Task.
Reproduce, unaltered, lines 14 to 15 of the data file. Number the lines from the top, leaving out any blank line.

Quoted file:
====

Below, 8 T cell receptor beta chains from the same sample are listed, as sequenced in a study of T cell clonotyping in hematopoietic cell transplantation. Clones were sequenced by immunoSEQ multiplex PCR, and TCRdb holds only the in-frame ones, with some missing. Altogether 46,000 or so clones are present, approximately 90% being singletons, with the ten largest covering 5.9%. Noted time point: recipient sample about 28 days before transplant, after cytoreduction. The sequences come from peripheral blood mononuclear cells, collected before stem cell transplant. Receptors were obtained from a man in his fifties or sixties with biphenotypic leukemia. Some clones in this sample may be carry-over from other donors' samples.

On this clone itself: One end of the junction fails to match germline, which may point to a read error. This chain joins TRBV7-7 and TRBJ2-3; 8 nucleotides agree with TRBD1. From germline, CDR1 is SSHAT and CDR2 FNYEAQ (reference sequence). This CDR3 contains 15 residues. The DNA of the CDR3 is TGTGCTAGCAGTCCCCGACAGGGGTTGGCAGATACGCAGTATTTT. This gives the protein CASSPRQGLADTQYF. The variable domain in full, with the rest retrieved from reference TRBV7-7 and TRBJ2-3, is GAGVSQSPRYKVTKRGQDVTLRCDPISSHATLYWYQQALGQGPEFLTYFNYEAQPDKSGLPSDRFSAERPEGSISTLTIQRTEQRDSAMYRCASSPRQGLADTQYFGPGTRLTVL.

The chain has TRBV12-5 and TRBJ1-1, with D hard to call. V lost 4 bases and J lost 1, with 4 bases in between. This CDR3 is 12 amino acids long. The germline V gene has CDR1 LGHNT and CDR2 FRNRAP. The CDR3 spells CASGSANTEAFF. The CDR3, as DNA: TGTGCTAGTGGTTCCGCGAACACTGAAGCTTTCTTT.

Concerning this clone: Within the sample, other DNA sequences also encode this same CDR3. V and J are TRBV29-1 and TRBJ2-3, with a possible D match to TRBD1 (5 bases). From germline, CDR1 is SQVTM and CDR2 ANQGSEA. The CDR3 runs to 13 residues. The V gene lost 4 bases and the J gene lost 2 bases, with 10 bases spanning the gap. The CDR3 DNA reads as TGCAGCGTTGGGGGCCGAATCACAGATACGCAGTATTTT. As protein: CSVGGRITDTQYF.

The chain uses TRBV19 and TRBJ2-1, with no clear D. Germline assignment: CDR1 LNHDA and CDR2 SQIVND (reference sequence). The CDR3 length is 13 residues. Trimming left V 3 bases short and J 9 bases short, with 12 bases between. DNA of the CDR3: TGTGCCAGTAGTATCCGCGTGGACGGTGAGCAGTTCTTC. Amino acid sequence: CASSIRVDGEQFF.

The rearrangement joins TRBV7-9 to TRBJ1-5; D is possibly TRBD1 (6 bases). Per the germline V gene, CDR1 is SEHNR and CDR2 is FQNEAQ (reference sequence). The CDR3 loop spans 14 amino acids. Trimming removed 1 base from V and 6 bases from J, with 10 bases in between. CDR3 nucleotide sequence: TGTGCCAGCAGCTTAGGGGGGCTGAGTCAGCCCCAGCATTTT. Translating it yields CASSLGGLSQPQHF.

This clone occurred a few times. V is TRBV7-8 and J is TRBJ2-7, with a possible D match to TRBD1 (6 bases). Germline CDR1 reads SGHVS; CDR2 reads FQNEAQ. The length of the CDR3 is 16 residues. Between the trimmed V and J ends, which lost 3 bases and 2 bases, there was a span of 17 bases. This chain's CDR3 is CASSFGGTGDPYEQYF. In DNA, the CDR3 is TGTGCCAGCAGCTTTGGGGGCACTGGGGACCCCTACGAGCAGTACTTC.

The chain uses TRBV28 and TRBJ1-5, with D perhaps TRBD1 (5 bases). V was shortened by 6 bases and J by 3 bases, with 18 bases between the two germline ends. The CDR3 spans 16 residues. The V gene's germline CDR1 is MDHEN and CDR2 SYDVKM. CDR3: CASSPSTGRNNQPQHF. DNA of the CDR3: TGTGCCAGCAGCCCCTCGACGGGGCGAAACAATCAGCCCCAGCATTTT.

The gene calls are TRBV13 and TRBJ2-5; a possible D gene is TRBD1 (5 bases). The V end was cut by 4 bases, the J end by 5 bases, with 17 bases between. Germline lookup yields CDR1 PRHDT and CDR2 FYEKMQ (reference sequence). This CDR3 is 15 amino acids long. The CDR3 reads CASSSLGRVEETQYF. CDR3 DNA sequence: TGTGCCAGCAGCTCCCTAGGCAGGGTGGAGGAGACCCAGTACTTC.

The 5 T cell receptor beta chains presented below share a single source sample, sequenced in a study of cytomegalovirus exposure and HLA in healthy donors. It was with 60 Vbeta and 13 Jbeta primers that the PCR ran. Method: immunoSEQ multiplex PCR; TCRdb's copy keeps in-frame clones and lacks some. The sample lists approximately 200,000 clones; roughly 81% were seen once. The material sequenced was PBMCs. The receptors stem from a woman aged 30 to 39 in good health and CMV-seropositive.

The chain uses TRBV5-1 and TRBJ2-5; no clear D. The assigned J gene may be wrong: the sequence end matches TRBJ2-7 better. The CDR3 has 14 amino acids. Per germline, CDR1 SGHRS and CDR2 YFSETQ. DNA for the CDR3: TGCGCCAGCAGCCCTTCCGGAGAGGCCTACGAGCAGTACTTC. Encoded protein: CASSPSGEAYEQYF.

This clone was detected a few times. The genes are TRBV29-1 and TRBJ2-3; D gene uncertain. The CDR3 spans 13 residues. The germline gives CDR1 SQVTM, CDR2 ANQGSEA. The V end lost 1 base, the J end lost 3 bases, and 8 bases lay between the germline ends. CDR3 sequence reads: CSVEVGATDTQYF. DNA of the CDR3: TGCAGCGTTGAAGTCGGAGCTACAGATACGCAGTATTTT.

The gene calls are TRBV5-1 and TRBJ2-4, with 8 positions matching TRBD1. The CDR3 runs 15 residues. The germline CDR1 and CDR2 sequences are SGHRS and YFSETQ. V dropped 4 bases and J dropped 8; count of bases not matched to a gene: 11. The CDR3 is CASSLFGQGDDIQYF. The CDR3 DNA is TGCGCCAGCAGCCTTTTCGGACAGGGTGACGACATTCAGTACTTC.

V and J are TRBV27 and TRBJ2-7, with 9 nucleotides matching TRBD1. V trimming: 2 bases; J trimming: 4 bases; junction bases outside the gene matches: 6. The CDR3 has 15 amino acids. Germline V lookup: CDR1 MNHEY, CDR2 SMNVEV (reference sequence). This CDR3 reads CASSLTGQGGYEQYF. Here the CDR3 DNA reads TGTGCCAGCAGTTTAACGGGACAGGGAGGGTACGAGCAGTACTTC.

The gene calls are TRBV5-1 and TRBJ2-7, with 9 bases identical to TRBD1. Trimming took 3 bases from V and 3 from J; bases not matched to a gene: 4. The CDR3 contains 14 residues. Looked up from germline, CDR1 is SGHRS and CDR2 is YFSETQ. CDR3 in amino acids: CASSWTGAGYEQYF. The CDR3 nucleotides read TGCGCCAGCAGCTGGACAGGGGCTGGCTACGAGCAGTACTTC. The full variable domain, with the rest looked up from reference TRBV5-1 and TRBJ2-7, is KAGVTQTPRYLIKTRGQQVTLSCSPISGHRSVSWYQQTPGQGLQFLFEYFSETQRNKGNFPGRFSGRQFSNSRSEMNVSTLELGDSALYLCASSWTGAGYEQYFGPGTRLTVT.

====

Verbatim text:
V and J are TRBV27 and TRBJ2-7, with 9 nucleotides matching TRBD1. V trimming: 2 bases; J trimming: 4 bases; junction bases outside the gene matches: 6. The CDR3 has 15 amino acids. Germline V lookup: CDR1 MNHEY, CDR2 SMNVEV (reference sequence). This CDR3 reads CASSLTGQGGYEQYF. Here the CDR3 DNA reads TGTGCCAGCAGTTTAACGGGACAGGGAGGGTACGAGCAGTACTTC.

The gene calls are TRBV5-1 and TRBJ2-7, with 9 bases identical to TRBD1. Trimming took 3 bases from V and 3 from J; bases not matched to a gene: 4. The CDR3 contains 14 residues. Looked up from germline, CDR1 is SGHRS and CDR2 is YFSETQ. CDR3 in amino acids: CASSWTGAGYEQYF. The CDR3 nucleotides read TGCGCCAGCAGCTGGACAGGGGCTGGCTACGAGCAGTACTTC. The full variable domain, with the rest looked up from reference TRBV5-1 and TRBJ2-7, is KAGVTQTPRYLIKTRGQQVTLSCSPISGHRSVSWYQQTPGQGLQFLFEYFSETQRNKGNFPGRFSGRQFSNSRSEMNVSTLELGDSALYLCASSWTGAGYEQYFGPGTRLTVT.